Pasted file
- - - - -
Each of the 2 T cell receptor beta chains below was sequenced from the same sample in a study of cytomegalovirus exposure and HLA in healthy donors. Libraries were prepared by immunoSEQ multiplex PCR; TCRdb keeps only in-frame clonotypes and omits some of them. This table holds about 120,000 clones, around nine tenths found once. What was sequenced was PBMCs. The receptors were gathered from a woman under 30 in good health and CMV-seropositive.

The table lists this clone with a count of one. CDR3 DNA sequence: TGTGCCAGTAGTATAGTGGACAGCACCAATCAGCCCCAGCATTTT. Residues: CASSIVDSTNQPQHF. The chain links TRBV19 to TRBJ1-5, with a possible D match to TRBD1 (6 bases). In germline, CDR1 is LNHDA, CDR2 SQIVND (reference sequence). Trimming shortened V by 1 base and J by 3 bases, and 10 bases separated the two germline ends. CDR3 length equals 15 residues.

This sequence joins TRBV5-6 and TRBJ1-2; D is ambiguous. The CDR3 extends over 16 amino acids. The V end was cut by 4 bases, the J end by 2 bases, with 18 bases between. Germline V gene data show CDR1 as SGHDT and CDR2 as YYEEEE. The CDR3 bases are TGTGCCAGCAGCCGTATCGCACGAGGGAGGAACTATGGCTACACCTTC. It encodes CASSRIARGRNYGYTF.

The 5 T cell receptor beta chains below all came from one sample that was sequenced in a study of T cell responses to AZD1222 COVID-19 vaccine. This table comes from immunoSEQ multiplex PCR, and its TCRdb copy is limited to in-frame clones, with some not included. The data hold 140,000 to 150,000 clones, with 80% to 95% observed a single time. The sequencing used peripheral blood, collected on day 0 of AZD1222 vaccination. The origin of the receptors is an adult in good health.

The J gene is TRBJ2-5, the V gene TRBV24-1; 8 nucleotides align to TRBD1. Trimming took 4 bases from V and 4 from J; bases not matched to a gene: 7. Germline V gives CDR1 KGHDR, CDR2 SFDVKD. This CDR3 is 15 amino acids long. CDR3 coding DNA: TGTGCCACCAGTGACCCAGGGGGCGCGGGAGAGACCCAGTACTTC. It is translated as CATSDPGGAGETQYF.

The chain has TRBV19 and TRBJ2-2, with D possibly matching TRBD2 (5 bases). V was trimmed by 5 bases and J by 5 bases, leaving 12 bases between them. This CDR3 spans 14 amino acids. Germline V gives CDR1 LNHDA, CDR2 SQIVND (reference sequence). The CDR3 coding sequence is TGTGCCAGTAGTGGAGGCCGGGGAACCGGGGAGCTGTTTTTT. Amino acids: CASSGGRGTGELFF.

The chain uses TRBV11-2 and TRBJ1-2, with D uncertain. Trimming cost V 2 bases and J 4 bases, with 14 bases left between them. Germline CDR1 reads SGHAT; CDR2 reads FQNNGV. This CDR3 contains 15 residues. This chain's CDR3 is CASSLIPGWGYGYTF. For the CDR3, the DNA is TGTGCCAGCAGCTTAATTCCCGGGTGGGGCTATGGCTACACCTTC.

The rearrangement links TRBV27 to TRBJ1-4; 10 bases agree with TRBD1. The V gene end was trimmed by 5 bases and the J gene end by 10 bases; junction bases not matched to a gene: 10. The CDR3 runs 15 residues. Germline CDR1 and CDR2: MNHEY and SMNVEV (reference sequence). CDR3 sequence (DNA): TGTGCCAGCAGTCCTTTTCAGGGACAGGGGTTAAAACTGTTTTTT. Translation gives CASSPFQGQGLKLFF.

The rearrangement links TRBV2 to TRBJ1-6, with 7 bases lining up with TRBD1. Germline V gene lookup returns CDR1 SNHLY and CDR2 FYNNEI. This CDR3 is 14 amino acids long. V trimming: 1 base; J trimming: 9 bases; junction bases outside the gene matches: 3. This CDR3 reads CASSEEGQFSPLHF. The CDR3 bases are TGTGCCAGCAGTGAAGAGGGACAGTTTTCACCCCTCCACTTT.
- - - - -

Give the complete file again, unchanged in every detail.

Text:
Each of the 2 T cell receptor beta chains below was sequenced from the same sample in a study of cytomegalovirus exposure and HLA in healthy donors. Libraries were prepared by immunoSEQ multiplex PCR; TCRdb keeps only in-frame clonotypes and omits some of them. This table holds about 120,000 clones, around nine tenths found once. What was sequenced was PBMCs. The receptors were gathered from a woman under 30 in good health and CMV-seropositive.

The table lists this clone with a count of one. CDR3 DNA sequence: TGTGCCAGTAGTATAGTGGACAGCACCAATCAGCCCCAGCATTTT. Residues: CASSIVDSTNQPQHF. The chain links TRBV19 to TRBJ1-5, with a possible D match to TRBD1 (6 bases). In germline, CDR1 is LNHDA, CDR2 SQIVND (reference sequence). Trimming shortened V by 1 base and J by 3 bases, and 10 bases separated the two germline ends. CDR3 length equals 15 residues.

This sequence joins TRBV5-6 and TRBJ1-2; D is ambiguous. The CDR3 extends over 16 amino acids. The V end was cut by 4 bases, the J end by 2 bases, with 18 bases between. Germline V gene data show CDR1 as SGHDT and CDR2 as YYEEEE. The CDR3 bases are TGTGCCAGCAGCCGTATCGCACGAGGGAGGAACTATGGCTACACCTTC. It encodes CASSRIARGRNYGYTF.

The 5 T cell receptor beta chains below all came from one sample that was sequenced in a study of T cell responses to AZD1222 COVID-19 vaccine. This table comes from immunoSEQ multiplex PCR, and its TCRdb copy is limited to in-frame clones, with some not included. The data hold 140,000 to 150,000 clones, with 80% to 95% observed a single time. The sequencing used peripheral blood, collected on day 0 of AZD1222 vaccination. The origin of the receptors is an adult in good health.

The J gene is TRBJ2-5, the V gene TRBV24-1; 8 nucleotides align to TRBD1. Trimming took 4 bases from V and 4 from J; bases not matched to a gene: 7. Germline V gives CDR1 KGHDR, CDR2 SFDVKD. This CDR3 is 15 amino acids long. CDR3 coding DNA: TGTGCCACCAGTGACCCAGGGGGCGCGGGAGAGACCCAGTACTTC. It is translated as CATSDPGGAGETQYF.

The chain has TRBV19 and TRBJ2-2, with D possibly matching TRBD2 (5 bases). V was trimmed by 5 bases and J by 5 bases, leaving 12 bases between them. This CDR3 spans 14 amino acids. Germline V gives CDR1 LNHDA, CDR2 SQIVND (reference sequence). The CDR3 coding sequence is TGTGCCAGTAGTGGAGGCCGGGGAACCGGGGAGCTGTTTTTT. Amino acids: CASSGGRGTGELFF.

The chain uses TRBV11-2 and TRBJ1-2, with D uncertain. Trimming cost V 2 bases and J 4 bases, with 14 bases left between them. Germline CDR1 reads SGHAT; CDR2 reads FQNNGV. This CDR3 contains 15 residues. This chain's CDR3 is CASSLIPGWGYGYTF. For the CDR3, the DNA is TGTGCCAGCAGCTTAATTCCCGGGTGGGGCTATGGCTACACCTTC.

The rearrangement links TRBV27 to TRBJ1-4; 10 bases agree with TRBD1. The V gene end was trimmed by 5 bases and the J gene end by 10 bases; junction bases not matched to a gene: 10. The CDR3 runs 15 residues. Germline CDR1 and CDR2: MNHEY and SMNVEV (reference sequence). CDR3 sequence (DNA): TGTGCCAGCAGTCCTTTTCAGGGACAGGGGTTAAAACTGTTTTTT. Translation gives CASSPFQGQGLKLFF.

The rearrangement links TRBV2 to TRBJ1-6, with 7 bases lining up with TRBD1. Germline V gene lookup returns CDR1 SNHLY and CDR2 FYNNEI. This CDR3 is 14 amino acids long. V trimming: 1 base; J trimming: 9 bases; junction bases outside the gene matches: 3. This CDR3 reads CASSEEGQFSPLHF. The CDR3 bases are TGTGCCAGCAGTGAAGAGGGACAGTTTTCACCCCTCCACTTT.